There might be at least one energy priority in Washington that both Republicans and Democrats back.
As they bicker over the Keystone XL oil pipeline, House and Senate lawmakers are taking up measures to encourage more natural-gas exports. The White House has said the bills are unnecessary because they duplicate efforts already underway, but that's not the same as a veto threat.
In fact, Energy Secretary Ernest Moniz has talked with Republicans about how to craft the legislation.
Obama has not been shy about waving his veto pen since Republicans took the reins of Congress in January, including a threat aimed at legislation the Senate is currently considering to approve the Keystone XL oil-sands pipeline. But several Republican lawmakers say the administration has been unusually willing to negotiate over natural-gas exports, opening up a potential avenue for accord.
Speeding the pace of natural-gas exports has gained currency on Capitol Hill amid the American energy boom fueled by fracking. The oil-and-gas industry, flush with vast reserves of natural gas, has complained that the administration is moving too slowly to approve export applications, and Republican lawmakers have taken up the cause. Ongoing diplomatic tension with Russia, and Moscow's threats to cut off natural-gas supplies to Ukraine and other places in Europe, have also spurred interest in the issue.
Wednesday, the House approved, 277-133, legislation that would speed up the clock for the Energy Department to approve applications to export liquefied natural gas to non-free-trade-agreement countries following completion of an environmental review. Forty-one Democrats voted for the measure.
Republican Sen. John Hoeven of North Dakota, a cosponsor of similar legislation set to be taken up in the Senate Energy and Natural Resources Committee on Thursday, said he spoke with Moniz last month about the bill, which would set a 45-day deadline for the Energy Department to approve or reject export applications. The House bill calls for a slightly faster turnaround time by setting a 30-day deadline.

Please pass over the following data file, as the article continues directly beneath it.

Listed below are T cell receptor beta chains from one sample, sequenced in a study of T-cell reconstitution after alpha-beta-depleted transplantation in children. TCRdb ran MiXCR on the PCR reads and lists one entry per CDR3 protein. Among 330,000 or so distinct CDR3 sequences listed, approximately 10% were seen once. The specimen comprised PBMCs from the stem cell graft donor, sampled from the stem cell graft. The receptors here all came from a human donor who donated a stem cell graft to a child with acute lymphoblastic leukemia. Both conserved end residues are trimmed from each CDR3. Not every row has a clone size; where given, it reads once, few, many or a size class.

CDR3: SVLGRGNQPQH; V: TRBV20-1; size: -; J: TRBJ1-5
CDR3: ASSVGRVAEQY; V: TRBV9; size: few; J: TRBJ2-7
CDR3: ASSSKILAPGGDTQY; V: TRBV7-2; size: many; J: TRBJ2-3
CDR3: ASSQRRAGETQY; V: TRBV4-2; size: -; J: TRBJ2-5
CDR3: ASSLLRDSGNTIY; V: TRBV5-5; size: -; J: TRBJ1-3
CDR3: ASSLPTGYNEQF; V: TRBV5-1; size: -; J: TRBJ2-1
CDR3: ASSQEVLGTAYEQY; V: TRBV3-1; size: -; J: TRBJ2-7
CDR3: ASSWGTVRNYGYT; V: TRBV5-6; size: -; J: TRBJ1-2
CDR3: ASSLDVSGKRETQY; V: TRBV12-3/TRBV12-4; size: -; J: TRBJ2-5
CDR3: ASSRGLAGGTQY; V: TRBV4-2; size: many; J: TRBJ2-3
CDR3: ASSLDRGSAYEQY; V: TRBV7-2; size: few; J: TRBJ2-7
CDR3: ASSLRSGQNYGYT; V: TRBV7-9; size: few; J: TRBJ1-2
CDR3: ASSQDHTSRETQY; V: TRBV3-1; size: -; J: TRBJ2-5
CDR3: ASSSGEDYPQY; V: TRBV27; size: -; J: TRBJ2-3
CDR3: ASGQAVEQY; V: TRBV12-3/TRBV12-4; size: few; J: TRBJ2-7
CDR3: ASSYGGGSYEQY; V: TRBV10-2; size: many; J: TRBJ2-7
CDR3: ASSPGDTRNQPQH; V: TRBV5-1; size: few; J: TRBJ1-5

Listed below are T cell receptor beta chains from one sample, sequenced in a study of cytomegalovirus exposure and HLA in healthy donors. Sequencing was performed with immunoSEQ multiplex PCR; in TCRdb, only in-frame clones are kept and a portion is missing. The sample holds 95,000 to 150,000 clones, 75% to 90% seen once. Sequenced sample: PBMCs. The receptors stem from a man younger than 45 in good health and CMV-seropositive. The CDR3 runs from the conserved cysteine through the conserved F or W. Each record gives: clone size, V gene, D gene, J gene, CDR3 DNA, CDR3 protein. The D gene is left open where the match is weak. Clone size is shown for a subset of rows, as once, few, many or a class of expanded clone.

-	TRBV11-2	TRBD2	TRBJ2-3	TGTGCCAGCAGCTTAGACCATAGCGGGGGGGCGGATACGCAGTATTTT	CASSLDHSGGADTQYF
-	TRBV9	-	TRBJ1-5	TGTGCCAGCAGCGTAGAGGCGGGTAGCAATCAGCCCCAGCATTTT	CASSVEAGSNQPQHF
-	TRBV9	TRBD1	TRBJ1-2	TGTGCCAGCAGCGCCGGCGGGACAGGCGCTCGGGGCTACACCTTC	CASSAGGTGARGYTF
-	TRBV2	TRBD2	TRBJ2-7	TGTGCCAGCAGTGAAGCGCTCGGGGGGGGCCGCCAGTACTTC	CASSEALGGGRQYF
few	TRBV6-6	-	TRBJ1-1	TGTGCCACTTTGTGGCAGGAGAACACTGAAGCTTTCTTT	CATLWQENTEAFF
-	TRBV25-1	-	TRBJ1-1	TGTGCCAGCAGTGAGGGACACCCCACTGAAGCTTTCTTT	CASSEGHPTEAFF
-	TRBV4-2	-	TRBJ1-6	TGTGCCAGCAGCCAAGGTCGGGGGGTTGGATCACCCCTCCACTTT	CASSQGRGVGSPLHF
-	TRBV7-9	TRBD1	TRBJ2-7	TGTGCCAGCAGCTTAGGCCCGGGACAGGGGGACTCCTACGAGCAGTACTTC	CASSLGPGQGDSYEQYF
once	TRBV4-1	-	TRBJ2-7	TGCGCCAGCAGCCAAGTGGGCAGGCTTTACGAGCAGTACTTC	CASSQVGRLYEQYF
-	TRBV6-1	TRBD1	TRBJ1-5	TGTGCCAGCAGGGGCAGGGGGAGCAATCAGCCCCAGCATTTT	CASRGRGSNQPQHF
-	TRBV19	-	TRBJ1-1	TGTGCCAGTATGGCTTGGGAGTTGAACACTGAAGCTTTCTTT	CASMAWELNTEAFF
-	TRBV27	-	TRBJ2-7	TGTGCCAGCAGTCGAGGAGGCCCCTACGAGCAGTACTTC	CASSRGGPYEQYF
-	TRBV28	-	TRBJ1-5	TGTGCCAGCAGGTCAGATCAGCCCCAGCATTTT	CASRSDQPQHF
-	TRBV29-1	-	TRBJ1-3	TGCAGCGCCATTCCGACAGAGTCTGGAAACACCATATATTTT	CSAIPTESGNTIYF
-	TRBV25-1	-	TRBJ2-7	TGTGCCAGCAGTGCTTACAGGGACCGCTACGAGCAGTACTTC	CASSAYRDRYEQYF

"The language that's in the ... bill, that was the language I negotiated with Moniz; he was OK with it," Hoeven said. "I think we have a good chance to advance it, that's why we're going to it next."
An early test of Senate support for exports hit a snag on Wednesday when an amendment from Republican Sen.Ted Cruz of Texas—a likely 2016 presidential hopeful—failed by a 53-45 vote. Sen. Heidi Heitkamp of North Dakota was the lone Democrat to vote for the amendment.
The Cruz amendment, however, went beyond the language of the House and Senate policy proposals, calling for DOE to expedite exports of liquefied natural gas to all World Trade Organization nations, in the same way that exports are currently expedited to free-trade nations.
And given that the Keystone bill has already attracted a veto threat, the measure had not been likely to wind up as main vehicle for a potential White House deal even if it had passed.
For that, Republicans are looking to the Hoeven-backed bill.
The bill's primary sponsor, Sen. John Barrasso, R-Wyo., said Wednesday that he is optimistic that the legislation will win White House blessing, adding that he has "met with the Energy secretary" to talk about the issue and is "hopeful we can continue talking." New Mexico Democrat Martin Heinrich is also a primary sponsor.
A spokesperson for Hoeven said that Hoeven's office has "had good communication with the administration" on the subject of gas exports, noting that the dialogue has so far been "better than with topics like Keystone."
The White House has been coy, however. A White House official said Wednesday that the administration does not "believe that legislation is necessary," given that "the Department of Energy has already taken steps to modernize the LNG export approval process." But the official confirmed that lines of communication are open between the administration and Congress.
For now, Republicans remain optimistic. Republican Rep. Bill Johnson of Ohio, the sponsor of the House-passed bill, said Wednesday that he has "spoken with Secretary Moniz about this issue directly multiple times," adding: "I believe he gets it."
Johnson added that he doesn't anticipate there would be any difficulty in ironing out a final version that both the House and Senate could accept.
Of course, efforts to speed exports have not gone over well in all corners of Washington, and environmentalists are already putting pressure on the president to reject any legislative attempt to quicken the pace.
"President Obama said in his State of the Union address that climate change was the greatest threat to future generations. If he thinks that's true, he needs to live up to his promises and restrict natural-gas exports," said Kate DeAngelis, climate and energy campaigner at Friends of the Earth on Wednesday.
And while Republicans are hopeful, even the most ardent optimists acknowledge that the administration might not green-light the legislation.
"I'm very optimistic, and so far I haven't seen any roadblocks, but who knows what might happen," Rep. Johnson said.
This story has been updated with additional information from the White House.
This article is from the archive of our partner National Journal.
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